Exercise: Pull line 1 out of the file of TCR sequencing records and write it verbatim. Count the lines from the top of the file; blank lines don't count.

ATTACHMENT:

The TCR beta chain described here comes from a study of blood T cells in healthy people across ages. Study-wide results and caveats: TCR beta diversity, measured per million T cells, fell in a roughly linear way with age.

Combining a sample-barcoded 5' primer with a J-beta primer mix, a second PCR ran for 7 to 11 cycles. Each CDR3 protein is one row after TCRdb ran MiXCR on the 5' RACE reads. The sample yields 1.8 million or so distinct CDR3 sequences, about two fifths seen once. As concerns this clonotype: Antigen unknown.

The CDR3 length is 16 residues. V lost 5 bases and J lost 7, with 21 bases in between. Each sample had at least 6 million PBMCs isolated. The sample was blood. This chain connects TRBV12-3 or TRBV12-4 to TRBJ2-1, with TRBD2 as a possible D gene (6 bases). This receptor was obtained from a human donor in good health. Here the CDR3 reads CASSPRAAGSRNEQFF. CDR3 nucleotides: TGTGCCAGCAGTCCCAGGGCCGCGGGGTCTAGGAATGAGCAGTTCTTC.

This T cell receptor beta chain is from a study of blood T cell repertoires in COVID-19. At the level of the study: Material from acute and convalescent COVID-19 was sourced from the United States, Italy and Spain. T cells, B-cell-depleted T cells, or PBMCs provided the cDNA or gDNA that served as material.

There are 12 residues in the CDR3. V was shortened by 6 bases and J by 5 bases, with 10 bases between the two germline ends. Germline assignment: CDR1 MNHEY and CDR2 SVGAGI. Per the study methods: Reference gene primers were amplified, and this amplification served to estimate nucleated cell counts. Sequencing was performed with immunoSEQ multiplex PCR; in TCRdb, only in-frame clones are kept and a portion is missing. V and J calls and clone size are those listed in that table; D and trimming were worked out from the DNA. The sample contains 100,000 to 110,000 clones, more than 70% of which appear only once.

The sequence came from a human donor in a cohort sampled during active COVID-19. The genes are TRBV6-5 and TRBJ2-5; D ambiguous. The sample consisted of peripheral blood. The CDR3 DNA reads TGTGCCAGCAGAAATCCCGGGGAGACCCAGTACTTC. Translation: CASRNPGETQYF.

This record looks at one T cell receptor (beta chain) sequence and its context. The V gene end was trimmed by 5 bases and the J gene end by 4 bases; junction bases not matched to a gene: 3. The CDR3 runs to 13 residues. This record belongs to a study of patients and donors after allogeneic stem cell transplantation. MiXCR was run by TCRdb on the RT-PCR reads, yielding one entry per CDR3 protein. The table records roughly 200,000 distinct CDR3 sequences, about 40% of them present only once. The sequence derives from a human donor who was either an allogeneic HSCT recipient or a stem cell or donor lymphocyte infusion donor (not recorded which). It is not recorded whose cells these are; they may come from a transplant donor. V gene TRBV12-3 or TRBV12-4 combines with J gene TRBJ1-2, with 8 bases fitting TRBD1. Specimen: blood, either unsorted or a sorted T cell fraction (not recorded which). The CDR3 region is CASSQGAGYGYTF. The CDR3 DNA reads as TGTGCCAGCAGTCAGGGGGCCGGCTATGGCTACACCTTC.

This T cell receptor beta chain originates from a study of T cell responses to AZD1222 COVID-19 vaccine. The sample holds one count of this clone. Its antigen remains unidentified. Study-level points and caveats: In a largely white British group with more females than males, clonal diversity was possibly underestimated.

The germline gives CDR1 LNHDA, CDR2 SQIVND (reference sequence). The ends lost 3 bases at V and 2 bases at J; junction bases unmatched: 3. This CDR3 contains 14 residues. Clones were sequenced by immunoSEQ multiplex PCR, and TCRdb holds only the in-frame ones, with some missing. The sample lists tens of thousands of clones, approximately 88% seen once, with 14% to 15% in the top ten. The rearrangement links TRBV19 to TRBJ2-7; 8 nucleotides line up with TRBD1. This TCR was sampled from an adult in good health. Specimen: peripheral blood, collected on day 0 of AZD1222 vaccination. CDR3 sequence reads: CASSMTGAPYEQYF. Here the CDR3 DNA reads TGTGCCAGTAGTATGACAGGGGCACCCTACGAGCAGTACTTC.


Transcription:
The TCR beta chain described here comes from a study of blood T cells in healthy people across ages. Study-wide results and caveats: TCR beta diversity, measured per million T cells, fell in a roughly linear way with age.